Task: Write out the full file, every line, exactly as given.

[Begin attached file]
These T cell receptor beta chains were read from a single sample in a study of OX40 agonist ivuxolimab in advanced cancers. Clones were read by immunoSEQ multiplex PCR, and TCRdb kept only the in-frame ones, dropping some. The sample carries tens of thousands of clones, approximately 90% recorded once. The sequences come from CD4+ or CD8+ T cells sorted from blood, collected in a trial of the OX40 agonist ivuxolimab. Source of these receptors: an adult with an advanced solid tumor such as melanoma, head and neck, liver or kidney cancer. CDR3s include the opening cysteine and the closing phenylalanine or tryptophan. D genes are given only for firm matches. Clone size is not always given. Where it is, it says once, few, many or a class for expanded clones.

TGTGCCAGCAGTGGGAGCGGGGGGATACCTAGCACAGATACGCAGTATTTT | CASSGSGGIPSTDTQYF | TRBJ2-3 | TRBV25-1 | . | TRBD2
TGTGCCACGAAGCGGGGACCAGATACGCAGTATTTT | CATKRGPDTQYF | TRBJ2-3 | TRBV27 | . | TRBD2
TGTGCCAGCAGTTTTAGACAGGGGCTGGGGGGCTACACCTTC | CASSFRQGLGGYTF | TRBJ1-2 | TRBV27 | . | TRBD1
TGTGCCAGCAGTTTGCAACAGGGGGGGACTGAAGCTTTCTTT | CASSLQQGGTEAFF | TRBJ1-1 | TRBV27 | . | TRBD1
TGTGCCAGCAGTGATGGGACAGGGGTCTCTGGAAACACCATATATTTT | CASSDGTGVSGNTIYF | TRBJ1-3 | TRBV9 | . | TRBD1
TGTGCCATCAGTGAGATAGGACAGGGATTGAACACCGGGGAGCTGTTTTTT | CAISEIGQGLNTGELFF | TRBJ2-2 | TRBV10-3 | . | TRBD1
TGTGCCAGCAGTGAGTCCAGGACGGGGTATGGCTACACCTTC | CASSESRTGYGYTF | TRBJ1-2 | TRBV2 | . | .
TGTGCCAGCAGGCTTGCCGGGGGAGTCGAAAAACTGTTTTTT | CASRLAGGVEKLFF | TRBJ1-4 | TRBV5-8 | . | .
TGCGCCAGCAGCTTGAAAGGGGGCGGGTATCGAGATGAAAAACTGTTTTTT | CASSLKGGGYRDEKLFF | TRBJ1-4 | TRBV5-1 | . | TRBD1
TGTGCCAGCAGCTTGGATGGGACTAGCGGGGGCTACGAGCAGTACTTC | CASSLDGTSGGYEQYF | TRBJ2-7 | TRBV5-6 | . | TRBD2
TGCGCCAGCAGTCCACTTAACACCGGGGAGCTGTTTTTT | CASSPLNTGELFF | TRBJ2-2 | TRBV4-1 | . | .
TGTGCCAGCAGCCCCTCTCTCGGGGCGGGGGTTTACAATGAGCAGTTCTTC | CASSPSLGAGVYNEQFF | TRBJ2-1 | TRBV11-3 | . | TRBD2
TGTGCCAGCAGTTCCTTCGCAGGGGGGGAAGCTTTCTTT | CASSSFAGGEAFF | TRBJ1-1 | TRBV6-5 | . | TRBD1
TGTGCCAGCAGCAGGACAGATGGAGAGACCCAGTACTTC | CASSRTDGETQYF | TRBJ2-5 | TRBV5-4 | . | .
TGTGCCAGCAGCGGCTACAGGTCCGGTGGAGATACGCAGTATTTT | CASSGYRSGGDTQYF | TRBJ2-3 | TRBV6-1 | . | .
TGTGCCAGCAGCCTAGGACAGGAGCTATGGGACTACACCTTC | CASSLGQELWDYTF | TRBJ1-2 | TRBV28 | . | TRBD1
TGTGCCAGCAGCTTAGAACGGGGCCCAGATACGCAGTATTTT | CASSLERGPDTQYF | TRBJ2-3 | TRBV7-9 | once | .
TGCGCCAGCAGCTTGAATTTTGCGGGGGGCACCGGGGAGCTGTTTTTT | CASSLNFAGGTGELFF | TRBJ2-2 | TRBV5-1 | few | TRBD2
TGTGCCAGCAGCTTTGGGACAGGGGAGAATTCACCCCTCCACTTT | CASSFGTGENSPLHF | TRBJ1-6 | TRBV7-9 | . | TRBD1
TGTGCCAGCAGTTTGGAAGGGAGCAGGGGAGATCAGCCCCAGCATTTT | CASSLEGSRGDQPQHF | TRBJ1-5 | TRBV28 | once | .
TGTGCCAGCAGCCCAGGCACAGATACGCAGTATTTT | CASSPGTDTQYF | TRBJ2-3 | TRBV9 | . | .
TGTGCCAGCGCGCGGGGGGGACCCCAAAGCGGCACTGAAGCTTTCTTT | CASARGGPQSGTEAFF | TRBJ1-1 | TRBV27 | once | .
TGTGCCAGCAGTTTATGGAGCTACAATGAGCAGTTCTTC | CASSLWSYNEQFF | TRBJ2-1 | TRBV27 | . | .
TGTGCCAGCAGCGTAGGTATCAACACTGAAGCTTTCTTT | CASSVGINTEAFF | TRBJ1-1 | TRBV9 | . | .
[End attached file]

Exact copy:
These T cell receptor beta chains were read from a single sample in a study of OX40 agonist ivuxolimab in advanced cancers. Clones were read by immunoSEQ multiplex PCR, and TCRdb kept only the in-frame ones, dropping some. The sample carries tens of thousands of clones, approximately 90% recorded once. The sequences come from CD4+ or CD8+ T cells sorted from blood, collected in a trial of the OX40 agonist ivuxolimab. Source of these receptors: an adult with an advanced solid tumor such as melanoma, head and neck, liver or kidney cancer. CDR3s include the opening cysteine and the closing phenylalanine or tryptophan. D genes are given only for firm matches. Clone size is not always given. Where it is, it says once, few, many or a class for expanded clones.

TGTGCCAGCAGTGGGAGCGGGGGGATACCTAGCACAGATACGCAGTATTTT | CASSGSGGIPSTDTQYF | TRBJ2-3 | TRBV25-1 | . | TRBD2
TGTGCCACGAAGCGGGGACCAGATACGCAGTATTTT | CATKRGPDTQYF | TRBJ2-3 | TRBV27 | . | TRBD2
TGTGCCAGCAGTTTTAGACAGGGGCTGGGGGGCTACACCTTC | CASSFRQGLGGYTF | TRBJ1-2 | TRBV27 | . | TRBD1
TGTGCCAGCAGTTTGCAACAGGGGGGGACTGAAGCTTTCTTT | CASSLQQGGTEAFF | TRBJ1-1 | TRBV27 | . | TRBD1
TGTGCCAGCAGTGATGGGACAGGGGTCTCTGGAAACACCATATATTTT | CASSDGTGVSGNTIYF | TRBJ1-3 | TRBV9 | . | TRBD1
TGTGCCATCAGTGAGATAGGACAGGGATTGAACACCGGGGAGCTGTTTTTT | CAISEIGQGLNTGELFF | TRBJ2-2 | TRBV10-3 | . | TRBD1
TGTGCCAGCAGTGAGTCCAGGACGGGGTATGGCTACACCTTC | CASSESRTGYGYTF | TRBJ1-2 | TRBV2 | . | .
TGTGCCAGCAGGCTTGCCGGGGGAGTCGAAAAACTGTTTTTT | CASRLAGGVEKLFF | TRBJ1-4 | TRBV5-8 | . | .
TGCGCCAGCAGCTTGAAAGGGGGCGGGTATCGAGATGAAAAACTGTTTTTT | CASSLKGGGYRDEKLFF | TRBJ1-4 | TRBV5-1 | . | TRBD1
TGTGCCAGCAGCTTGGATGGGACTAGCGGGGGCTACGAGCAGTACTTC | CASSLDGTSGGYEQYF | TRBJ2-7 | TRBV5-6 | . | TRBD2
TGCGCCAGCAGTCCACTTAACACCGGGGAGCTGTTTTTT | CASSPLNTGELFF | TRBJ2-2 | TRBV4-1 | . | .
TGTGCCAGCAGCCCCTCTCTCGGGGCGGGGGTTTACAATGAGCAGTTCTTC | CASSPSLGAGVYNEQFF | TRBJ2-1 | TRBV11-3 | . | TRBD2
TGTGCCAGCAGTTCCTTCGCAGGGGGGGAAGCTTTCTTT | CASSSFAGGEAFF | TRBJ1-1 | TRBV6-5 | . | TRBD1
TGTGCCAGCAGCAGGACAGATGGAGAGACCCAGTACTTC | CASSRTDGETQYF | TRBJ2-5 | TRBV5-4 | . | .
TGTGCCAGCAGCGGCTACAGGTCCGGTGGAGATACGCAGTATTTT | CASSGYRSGGDTQYF | TRBJ2-3 | TRBV6-1 | . | .
TGTGCCAGCAGCCTAGGACAGGAGCTATGGGACTACACCTTC | CASSLGQELWDYTF | TRBJ1-2 | TRBV28 | . | TRBD1
TGTGCCAGCAGCTTAGAACGGGGCCCAGATACGCAGTATTTT | CASSLERGPDTQYF | TRBJ2-3 | TRBV7-9 | once | .
TGCGCCAGCAGCTTGAATTTTGCGGGGGGCACCGGGGAGCTGTTTTTT | CASSLNFAGGTGELFF | TRBJ2-2 | TRBV5-1 | few | TRBD2
TGTGCCAGCAGCTTTGGGACAGGGGAGAATTCACCCCTCCACTTT | CASSFGTGENSPLHF | TRBJ1-6 | TRBV7-9 | . | TRBD1
TGTGCCAGCAGTTTGGAAGGGAGCAGGGGAGATCAGCCCCAGCATTTT | CASSLEGSRGDQPQHF | TRBJ1-5 | TRBV28 | once | .
TGTGCCAGCAGCCCAGGCACAGATACGCAGTATTTT | CASSPGTDTQYF | TRBJ2-3 | TRBV9 | . | .
TGTGCCAGCGCGCGGGGGGGACCCCAAAGCGGCACTGAAGCTTTCTTT | CASARGGPQSGTEAFF | TRBJ1-1 | TRBV27 | once | .
TGTGCCAGCAGTTTATGGAGCTACAATGAGCAGTTCTTC | CASSLWSYNEQFF | TRBJ2-1 | TRBV27 | . | .
TGTGCCAGCAGCGTAGGTATCAACACTGAAGCTTTCTTT | CASSVGINTEAFF | TRBJ1-1 | TRBV9 | . | .